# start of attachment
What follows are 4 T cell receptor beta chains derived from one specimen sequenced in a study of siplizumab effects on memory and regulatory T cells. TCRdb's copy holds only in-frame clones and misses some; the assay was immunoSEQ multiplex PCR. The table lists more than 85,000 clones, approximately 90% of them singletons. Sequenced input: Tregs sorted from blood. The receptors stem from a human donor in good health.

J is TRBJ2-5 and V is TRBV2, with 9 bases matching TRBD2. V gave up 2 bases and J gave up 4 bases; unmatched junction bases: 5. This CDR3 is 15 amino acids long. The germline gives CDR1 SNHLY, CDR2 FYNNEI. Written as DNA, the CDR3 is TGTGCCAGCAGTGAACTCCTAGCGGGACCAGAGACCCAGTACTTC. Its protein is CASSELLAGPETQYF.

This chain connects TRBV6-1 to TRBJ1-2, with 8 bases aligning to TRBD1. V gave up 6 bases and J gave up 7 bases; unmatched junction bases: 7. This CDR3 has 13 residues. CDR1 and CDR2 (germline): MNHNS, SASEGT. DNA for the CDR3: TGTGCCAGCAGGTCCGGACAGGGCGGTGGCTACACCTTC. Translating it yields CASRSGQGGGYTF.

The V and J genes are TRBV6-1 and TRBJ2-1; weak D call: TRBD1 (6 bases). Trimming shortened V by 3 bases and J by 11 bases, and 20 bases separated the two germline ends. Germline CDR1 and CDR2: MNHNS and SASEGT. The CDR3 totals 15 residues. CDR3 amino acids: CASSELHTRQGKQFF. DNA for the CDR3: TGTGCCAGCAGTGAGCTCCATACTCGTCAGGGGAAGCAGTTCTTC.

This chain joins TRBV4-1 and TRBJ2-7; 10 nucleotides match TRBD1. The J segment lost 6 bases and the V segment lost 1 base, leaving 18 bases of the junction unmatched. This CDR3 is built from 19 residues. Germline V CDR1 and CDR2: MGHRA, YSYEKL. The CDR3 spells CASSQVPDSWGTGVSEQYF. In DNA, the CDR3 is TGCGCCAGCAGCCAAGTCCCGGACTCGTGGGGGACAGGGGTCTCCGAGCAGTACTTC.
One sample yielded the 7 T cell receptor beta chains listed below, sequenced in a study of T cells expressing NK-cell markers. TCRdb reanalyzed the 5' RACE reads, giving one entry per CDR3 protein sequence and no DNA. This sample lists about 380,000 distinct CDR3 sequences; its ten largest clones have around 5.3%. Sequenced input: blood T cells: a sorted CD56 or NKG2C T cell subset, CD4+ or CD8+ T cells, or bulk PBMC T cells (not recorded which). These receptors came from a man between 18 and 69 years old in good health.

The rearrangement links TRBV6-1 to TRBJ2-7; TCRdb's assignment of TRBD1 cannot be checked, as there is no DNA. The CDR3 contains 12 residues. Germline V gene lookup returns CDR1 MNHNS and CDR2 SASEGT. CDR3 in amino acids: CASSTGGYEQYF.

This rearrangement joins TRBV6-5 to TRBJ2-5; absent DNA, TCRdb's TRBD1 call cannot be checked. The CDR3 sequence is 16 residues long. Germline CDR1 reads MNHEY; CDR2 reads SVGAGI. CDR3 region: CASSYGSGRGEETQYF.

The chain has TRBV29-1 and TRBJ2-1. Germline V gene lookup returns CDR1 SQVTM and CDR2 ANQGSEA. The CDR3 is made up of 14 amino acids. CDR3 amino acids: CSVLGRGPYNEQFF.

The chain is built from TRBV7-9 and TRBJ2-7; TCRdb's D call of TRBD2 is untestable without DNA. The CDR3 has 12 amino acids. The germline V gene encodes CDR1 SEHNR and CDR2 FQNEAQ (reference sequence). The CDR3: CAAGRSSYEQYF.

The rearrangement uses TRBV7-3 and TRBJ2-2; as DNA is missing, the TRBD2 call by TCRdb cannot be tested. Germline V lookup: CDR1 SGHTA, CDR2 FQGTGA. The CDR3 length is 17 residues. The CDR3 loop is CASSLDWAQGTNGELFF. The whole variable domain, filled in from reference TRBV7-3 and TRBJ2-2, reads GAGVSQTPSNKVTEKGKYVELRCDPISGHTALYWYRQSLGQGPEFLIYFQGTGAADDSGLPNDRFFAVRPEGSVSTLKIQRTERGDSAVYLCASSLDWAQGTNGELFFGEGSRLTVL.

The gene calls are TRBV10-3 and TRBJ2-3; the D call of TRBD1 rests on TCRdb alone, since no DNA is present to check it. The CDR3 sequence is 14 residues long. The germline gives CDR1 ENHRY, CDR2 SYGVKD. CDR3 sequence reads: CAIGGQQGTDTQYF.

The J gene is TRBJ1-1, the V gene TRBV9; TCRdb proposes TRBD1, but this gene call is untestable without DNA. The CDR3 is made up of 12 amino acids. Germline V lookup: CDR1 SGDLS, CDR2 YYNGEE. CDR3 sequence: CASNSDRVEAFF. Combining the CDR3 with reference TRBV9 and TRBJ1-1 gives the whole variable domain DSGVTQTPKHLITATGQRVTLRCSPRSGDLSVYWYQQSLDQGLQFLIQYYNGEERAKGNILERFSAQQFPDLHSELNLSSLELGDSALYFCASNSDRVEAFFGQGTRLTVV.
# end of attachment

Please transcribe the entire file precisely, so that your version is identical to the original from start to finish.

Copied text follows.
What follows are 4 T cell receptor beta chains derived from one specimen sequenced in a study of siplizumab effects on memory and regulatory T cells. TCRdb's copy holds only in-frame clones and misses some; the assay was immunoSEQ multiplex PCR. The table lists more than 85,000 clones, approximately 90% of them singletons. Sequenced input: Tregs sorted from blood. The receptors stem from a human donor in good health.

J is TRBJ2-5 and V is TRBV2, with 9 bases matching TRBD2. V gave up 2 bases and J gave up 4 bases; unmatched junction bases: 5. This CDR3 is 15 amino acids long. The germline gives CDR1 SNHLY, CDR2 FYNNEI. Written as DNA, the CDR3 is TGTGCCAGCAGTGAACTCCTAGCGGGACCAGAGACCCAGTACTTC. Its protein is CASSELLAGPETQYF.

This chain connects TRBV6-1 to TRBJ1-2, with 8 bases aligning to TRBD1. V gave up 6 bases and J gave up 7 bases; unmatched junction bases: 7. This CDR3 has 13 residues. CDR1 and CDR2 (germline): MNHNS, SASEGT. DNA for the CDR3: TGTGCCAGCAGGTCCGGACAGGGCGGTGGCTACACCTTC. Translating it yields CASRSGQGGGYTF.

The V and J genes are TRBV6-1 and TRBJ2-1; weak D call: TRBD1 (6 bases). Trimming shortened V by 3 bases and J by 11 bases, and 20 bases separated the two germline ends. Germline CDR1 and CDR2: MNHNS and SASEGT. The CDR3 totals 15 residues. CDR3 amino acids: CASSELHTRQGKQFF. DNA for the CDR3: TGTGCCAGCAGTGAGCTCCATACTCGTCAGGGGAAGCAGTTCTTC.

This chain joins TRBV4-1 and TRBJ2-7; 10 nucleotides match TRBD1. The J segment lost 6 bases and the V segment lost 1 base, leaving 18 bases of the junction unmatched. This CDR3 is built from 19 residues. Germline V CDR1 and CDR2: MGHRA, YSYEKL. The CDR3 spells CASSQVPDSWGTGVSEQYF. In DNA, the CDR3 is TGCGCCAGCAGCCAAGTCCCGGACTCGTGGGGGACAGGGGTCTCCGAGCAGTACTTC.
One sample yielded the 7 T cell receptor beta chains listed below, sequenced in a study of T cells expressing NK-cell markers. TCRdb reanalyzed the 5' RACE reads, giving one entry per CDR3 protein sequence and no DNA. This sample lists about 380,000 distinct CDR3 sequences; its ten largest clones have around 5.3%. Sequenced input: blood T cells: a sorted CD56 or NKG2C T cell subset, CD4+ or CD8+ T cells, or bulk PBMC T cells (not recorded which). These receptors came from a man between 18 and 69 years old in good health.

The rearrangement links TRBV6-1 to TRBJ2-7; TCRdb's assignment of TRBD1 cannot be checked, as there is no DNA. The CDR3 contains 12 residues. Germline V gene lookup returns CDR1 MNHNS and CDR2 SASEGT. CDR3 in amino acids: CASSTGGYEQYF.

This rearrangement joins TRBV6-5 to TRBJ2-5; absent DNA, TCRdb's TRBD1 call cannot be checked. The CDR3 sequence is 16 residues long. Germline CDR1 reads MNHEY; CDR2 reads SVGAGI. CDR3 region: CASSYGSGRGEETQYF.

The chain has TRBV29-1 and TRBJ2-1. Germline V gene lookup returns CDR1 SQVTM and CDR2 ANQGSEA. The CDR3 is made up of 14 amino acids. CDR3 amino acids: CSVLGRGPYNEQFF.

The chain is built from TRBV7-9 and TRBJ2-7; TCRdb's D call of TRBD2 is untestable without DNA. The CDR3 has 12 amino acids. The germline V gene encodes CDR1 SEHNR and CDR2 FQNEAQ (reference sequence). The CDR3: CAAGRSSYEQYF.

The rearrangement uses TRBV7-3 and TRBJ2-2; as DNA is missing, the TRBD2 call by TCRdb cannot be tested. Germline V lookup: CDR1 SGHTA, CDR2 FQGTGA. The CDR3 length is 17 residues. The CDR3 loop is CASSLDWAQGTNGELFF. The whole variable domain, filled in from reference TRBV7-3 and TRBJ2-2, reads GAGVSQTPSNKVTEKGKYVELRCDPISGHTALYWYRQSLGQGPEFLIYFQGTGAADDSGLPNDRFFAVRPEGSVSTLKIQRTERGDSAVYLCASSLDWAQGTNGELFFGEGSRLTVL.

The gene calls are TRBV10-3 and TRBJ2-3; the D call of TRBD1 rests on TCRdb alone, since no DNA is present to check it. The CDR3 sequence is 14 residues long. The germline gives CDR1 ENHRY, CDR2 SYGVKD. CDR3 sequence reads: CAIGGQQGTDTQYF.

The J gene is TRBJ1-1, the V gene TRBV9; TCRdb proposes TRBD1, but this gene call is untestable without DNA. The CDR3 is made up of 12 amino acids. Germline V lookup: CDR1 SGDLS, CDR2 YYNGEE. CDR3 sequence: CASNSDRVEAFF. Combining the CDR3 with reference TRBV9 and TRBJ1-1 gives the whole variable domain DSGVTQTPKHLITATGQRVTLRCSPRSGDLSVYWYQQSLDQGLQFLIQYYNGEERAKGNILERFSAQQFPDLHSELNLSSLELGDSALYFCASNSDRVEAFFGQGTRLTVV.